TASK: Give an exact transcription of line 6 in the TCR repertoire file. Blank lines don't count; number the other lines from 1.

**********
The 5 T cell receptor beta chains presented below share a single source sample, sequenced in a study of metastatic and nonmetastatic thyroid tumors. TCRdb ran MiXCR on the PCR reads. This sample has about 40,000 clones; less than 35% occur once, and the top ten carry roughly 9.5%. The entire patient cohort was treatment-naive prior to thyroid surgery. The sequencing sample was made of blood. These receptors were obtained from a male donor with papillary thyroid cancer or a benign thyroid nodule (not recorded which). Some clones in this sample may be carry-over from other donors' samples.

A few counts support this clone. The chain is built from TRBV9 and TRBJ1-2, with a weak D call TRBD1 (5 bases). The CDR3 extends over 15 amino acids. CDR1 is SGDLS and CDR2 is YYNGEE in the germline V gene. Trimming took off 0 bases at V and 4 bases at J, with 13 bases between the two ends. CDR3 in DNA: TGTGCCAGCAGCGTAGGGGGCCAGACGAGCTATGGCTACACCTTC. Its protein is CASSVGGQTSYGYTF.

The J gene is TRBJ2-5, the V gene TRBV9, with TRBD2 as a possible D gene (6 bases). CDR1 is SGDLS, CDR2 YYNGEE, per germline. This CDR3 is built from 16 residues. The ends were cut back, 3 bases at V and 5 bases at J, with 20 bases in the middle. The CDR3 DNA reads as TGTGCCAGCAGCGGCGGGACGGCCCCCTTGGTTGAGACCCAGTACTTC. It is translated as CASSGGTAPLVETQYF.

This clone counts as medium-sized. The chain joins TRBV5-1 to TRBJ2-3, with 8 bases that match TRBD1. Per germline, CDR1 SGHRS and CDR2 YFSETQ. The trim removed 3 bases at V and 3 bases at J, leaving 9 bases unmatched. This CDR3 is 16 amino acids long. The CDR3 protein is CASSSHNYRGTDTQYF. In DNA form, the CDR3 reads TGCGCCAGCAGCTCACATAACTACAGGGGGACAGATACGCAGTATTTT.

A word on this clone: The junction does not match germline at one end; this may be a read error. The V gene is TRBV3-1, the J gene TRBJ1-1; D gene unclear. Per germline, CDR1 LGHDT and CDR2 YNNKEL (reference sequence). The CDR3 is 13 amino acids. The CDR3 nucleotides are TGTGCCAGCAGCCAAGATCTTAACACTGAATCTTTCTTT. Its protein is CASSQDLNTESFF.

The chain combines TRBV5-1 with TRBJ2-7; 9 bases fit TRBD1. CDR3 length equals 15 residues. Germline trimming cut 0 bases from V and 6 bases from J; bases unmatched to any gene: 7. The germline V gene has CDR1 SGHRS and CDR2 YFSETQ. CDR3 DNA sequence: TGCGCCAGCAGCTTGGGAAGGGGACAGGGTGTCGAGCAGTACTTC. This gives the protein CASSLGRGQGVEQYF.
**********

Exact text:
The chain combines TRBV5-1 with TRBJ2-7; 9 bases fit TRBD1. CDR3 length equals 15 residues. Germline trimming cut 0 bases from V and 6 bases from J; bases unmatched to any gene: 7. The germline V gene has CDR1 SGHRS and CDR2 YFSETQ. CDR3 DNA sequence: TGCGCCAGCAGCTTGGGAAGGGGACAGGGTGTCGAGCAGTACTTC. This gives the protein CASSLGRGQGVEQYF.